DREAMWORLD has hit back at claims its staff mistreated one of its prized tigers after a video went viral on social media.

Posted by a concerned viewer onto Instagram overnight, the footage shows two handlers in the pen with two tigers, Akasha and Kai.

One handler appears to grab the tail of one of the tigers as it stands and moves towards the second tiger.

A second handler then comes from the left hand side as the tiger stops walking and crouches down.

One handler appears to pull a tiger’s tail as the second handler comes forward.
One handler appears to pull a tiger’s tail as the second handler comes forward.

The second handler appears to strike the tiger twice on the head as tiger moves its head to the side and lays down.

Viewers of the footage showed concern for the animal, posting comments such as: 'This makes me sick' and 'So wrong' while another wrote 'And people wonder why animals turn on them ??? Dumb dudes.'

However Dreamworld was swift to hit back at claims the animals were harmed.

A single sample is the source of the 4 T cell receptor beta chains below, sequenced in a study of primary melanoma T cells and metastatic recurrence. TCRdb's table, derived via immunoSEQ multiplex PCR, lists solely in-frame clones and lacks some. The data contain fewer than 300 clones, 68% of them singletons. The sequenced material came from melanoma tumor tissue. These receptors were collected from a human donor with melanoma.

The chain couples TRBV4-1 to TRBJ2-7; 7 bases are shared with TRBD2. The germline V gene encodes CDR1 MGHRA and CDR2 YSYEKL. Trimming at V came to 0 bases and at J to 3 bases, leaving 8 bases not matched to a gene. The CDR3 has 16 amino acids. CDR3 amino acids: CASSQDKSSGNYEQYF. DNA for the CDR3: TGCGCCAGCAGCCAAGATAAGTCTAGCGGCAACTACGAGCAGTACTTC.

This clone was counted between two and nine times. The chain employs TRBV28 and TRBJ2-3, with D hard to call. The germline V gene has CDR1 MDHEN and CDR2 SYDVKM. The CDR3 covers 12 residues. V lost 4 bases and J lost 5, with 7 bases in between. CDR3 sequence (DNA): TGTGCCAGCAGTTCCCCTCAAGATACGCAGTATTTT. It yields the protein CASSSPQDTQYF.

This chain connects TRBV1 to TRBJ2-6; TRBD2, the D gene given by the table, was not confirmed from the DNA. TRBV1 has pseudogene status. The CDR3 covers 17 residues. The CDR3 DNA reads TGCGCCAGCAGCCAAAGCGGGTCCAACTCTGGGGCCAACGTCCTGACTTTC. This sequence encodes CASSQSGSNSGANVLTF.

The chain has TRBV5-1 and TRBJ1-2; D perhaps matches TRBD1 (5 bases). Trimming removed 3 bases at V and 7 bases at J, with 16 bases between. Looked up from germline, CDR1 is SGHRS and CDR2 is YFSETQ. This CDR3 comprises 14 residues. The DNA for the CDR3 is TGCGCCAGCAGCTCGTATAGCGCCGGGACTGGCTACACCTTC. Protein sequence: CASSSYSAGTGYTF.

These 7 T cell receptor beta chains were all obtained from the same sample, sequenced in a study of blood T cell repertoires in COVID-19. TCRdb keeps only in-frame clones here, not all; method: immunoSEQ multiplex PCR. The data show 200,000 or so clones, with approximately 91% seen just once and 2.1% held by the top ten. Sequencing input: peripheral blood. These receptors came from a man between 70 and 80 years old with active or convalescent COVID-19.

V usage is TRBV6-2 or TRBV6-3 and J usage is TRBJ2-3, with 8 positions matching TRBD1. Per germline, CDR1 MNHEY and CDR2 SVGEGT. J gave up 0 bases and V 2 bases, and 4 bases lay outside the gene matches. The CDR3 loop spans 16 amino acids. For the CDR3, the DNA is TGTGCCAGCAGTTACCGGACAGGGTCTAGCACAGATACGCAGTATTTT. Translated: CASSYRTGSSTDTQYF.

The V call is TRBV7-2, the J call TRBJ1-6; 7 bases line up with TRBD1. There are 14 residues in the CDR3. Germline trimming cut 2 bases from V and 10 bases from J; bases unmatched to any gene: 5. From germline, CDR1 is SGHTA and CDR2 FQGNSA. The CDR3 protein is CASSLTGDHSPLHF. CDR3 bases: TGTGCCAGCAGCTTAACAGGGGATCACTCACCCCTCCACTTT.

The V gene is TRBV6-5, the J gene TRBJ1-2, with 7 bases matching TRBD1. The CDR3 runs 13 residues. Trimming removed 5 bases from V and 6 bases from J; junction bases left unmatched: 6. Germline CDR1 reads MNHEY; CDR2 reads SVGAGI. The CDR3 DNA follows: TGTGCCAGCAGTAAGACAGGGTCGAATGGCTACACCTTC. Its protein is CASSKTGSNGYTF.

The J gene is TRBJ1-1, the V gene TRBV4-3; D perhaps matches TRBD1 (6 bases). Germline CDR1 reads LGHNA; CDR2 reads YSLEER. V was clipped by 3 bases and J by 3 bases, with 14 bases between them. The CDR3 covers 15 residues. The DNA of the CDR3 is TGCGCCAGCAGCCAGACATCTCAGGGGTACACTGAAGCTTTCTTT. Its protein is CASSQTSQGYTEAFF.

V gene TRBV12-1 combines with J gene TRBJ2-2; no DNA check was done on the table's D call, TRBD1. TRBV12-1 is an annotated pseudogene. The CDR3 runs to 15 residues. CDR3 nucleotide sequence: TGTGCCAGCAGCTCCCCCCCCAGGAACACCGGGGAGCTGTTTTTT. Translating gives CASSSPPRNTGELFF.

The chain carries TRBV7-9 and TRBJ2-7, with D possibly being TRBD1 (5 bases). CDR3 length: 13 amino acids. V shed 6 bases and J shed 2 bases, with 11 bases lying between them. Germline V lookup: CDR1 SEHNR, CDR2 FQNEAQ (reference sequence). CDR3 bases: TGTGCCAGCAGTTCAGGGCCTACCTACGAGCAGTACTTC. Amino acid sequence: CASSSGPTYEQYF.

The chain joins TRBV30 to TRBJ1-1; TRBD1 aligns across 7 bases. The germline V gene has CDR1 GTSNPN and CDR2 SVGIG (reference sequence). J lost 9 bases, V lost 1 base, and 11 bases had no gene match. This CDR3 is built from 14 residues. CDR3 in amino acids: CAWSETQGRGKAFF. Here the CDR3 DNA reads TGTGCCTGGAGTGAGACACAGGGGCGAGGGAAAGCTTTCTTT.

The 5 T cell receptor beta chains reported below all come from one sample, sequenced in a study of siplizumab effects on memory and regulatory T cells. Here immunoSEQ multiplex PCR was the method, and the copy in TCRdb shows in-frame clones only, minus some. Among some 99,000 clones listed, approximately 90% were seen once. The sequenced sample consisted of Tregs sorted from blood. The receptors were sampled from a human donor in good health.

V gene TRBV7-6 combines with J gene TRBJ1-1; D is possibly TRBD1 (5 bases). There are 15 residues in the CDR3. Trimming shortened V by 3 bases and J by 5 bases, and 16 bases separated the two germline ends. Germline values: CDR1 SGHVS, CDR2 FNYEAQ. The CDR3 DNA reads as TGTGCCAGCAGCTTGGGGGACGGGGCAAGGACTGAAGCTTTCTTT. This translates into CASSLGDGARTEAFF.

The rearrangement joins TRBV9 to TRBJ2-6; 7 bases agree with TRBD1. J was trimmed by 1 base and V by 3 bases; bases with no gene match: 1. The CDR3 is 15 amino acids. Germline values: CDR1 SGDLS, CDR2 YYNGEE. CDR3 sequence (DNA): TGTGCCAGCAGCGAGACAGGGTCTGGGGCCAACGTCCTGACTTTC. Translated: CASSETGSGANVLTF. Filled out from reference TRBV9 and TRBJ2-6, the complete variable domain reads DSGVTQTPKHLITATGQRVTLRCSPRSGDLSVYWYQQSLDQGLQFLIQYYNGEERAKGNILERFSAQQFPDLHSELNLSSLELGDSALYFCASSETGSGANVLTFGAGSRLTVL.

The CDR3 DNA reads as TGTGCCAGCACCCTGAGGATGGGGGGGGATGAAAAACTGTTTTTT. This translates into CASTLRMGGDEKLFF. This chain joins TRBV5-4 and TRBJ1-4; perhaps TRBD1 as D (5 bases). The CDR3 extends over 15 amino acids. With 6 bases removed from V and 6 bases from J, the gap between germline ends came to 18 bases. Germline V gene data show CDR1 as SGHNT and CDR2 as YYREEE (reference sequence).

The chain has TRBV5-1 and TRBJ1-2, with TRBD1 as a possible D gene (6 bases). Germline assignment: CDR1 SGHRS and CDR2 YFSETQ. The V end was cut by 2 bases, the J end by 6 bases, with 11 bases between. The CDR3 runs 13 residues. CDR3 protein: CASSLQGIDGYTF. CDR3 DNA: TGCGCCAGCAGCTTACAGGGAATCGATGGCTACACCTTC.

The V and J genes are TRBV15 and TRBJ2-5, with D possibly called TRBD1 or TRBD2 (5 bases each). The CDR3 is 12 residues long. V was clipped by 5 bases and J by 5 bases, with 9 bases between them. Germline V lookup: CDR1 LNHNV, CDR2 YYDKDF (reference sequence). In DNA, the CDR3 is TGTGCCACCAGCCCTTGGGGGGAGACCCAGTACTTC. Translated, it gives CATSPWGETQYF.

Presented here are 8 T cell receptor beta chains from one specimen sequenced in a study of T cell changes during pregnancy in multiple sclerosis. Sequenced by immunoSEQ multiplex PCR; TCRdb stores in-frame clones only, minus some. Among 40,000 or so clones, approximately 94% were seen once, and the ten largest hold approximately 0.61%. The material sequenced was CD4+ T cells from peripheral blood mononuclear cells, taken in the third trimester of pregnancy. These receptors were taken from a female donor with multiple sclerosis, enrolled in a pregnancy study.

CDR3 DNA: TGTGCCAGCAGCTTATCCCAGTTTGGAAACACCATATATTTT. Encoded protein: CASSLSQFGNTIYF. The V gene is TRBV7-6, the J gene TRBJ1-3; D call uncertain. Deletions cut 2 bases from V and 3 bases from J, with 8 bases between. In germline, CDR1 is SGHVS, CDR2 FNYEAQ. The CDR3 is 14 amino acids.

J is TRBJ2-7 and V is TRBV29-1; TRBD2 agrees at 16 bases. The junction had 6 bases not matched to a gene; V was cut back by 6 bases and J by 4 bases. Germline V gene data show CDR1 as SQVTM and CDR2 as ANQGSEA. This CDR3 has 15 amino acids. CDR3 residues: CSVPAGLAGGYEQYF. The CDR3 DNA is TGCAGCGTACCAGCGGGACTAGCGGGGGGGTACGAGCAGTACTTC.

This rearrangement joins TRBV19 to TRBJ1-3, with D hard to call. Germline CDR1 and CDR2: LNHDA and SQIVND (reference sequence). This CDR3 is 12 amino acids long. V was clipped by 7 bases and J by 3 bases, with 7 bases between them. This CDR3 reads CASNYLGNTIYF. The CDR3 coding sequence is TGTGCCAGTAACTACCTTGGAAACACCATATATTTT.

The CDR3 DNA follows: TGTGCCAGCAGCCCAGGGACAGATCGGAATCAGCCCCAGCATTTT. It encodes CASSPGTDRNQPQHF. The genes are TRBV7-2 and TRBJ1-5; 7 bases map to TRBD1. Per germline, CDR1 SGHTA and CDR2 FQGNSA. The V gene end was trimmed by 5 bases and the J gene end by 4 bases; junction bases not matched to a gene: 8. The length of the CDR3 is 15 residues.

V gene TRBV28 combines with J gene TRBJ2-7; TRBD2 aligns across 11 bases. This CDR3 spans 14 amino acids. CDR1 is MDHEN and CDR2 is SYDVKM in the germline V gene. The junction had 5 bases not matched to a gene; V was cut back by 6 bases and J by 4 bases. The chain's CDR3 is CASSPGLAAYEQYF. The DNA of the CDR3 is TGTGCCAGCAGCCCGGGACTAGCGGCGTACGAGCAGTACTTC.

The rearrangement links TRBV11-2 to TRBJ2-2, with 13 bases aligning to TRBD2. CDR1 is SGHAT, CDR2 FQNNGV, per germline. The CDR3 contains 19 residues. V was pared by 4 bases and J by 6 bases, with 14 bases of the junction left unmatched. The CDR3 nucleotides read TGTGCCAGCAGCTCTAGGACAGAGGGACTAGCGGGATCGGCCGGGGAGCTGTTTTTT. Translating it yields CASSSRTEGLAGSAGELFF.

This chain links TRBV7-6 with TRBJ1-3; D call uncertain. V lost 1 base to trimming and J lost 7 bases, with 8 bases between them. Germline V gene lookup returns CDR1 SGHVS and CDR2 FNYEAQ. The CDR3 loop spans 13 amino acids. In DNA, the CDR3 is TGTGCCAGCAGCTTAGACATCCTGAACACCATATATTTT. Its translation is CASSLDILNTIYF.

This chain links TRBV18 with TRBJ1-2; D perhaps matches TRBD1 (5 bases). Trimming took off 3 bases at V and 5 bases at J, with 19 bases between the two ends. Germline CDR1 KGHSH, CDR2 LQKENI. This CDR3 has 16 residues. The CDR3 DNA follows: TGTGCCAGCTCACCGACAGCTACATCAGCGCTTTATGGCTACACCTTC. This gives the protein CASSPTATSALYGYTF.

General Manager Life Sciences Al Mucci said the care and welfare of their tigers was paramount, with all handlers highly experienced in working with tigers.

The handler gave “open hand taps to the facial area,” according to Al Mucci.
The handler gave “open hand taps to the facial area,” according to Al Mucci.

"The media commentary to the circumstance misrepresents the context of what was occurring in the brief footage," he said in a written statement.

"The handler's actions to refocus Akasha were explained to guests immediately after the tigers were separated.

"The tigers in this video were showing antagonistic behaviour and needed separating before they had an opportunity to hurt each other.

Viewers of the footage were “disgusted” by the situation.
Viewers of the footage were “disgusted” by the situation.

"Open hand taps to the facial area is the safest way to refocus tigers who are challenging each other and this is consistent with the way in which tigers communicate with each other in similar situations.

"The tiger's tail is one of its strongest parts of the body. Tigers and handlers routinely play with the tail.

"Akasha and Kai are both 100kg animals and the intervention of our handlers prevented a situation that may have escalated."

The RSPCA could not confirm at this point in time if they had the authority to investigate the matter or if it would be passed onto a relevant authority.



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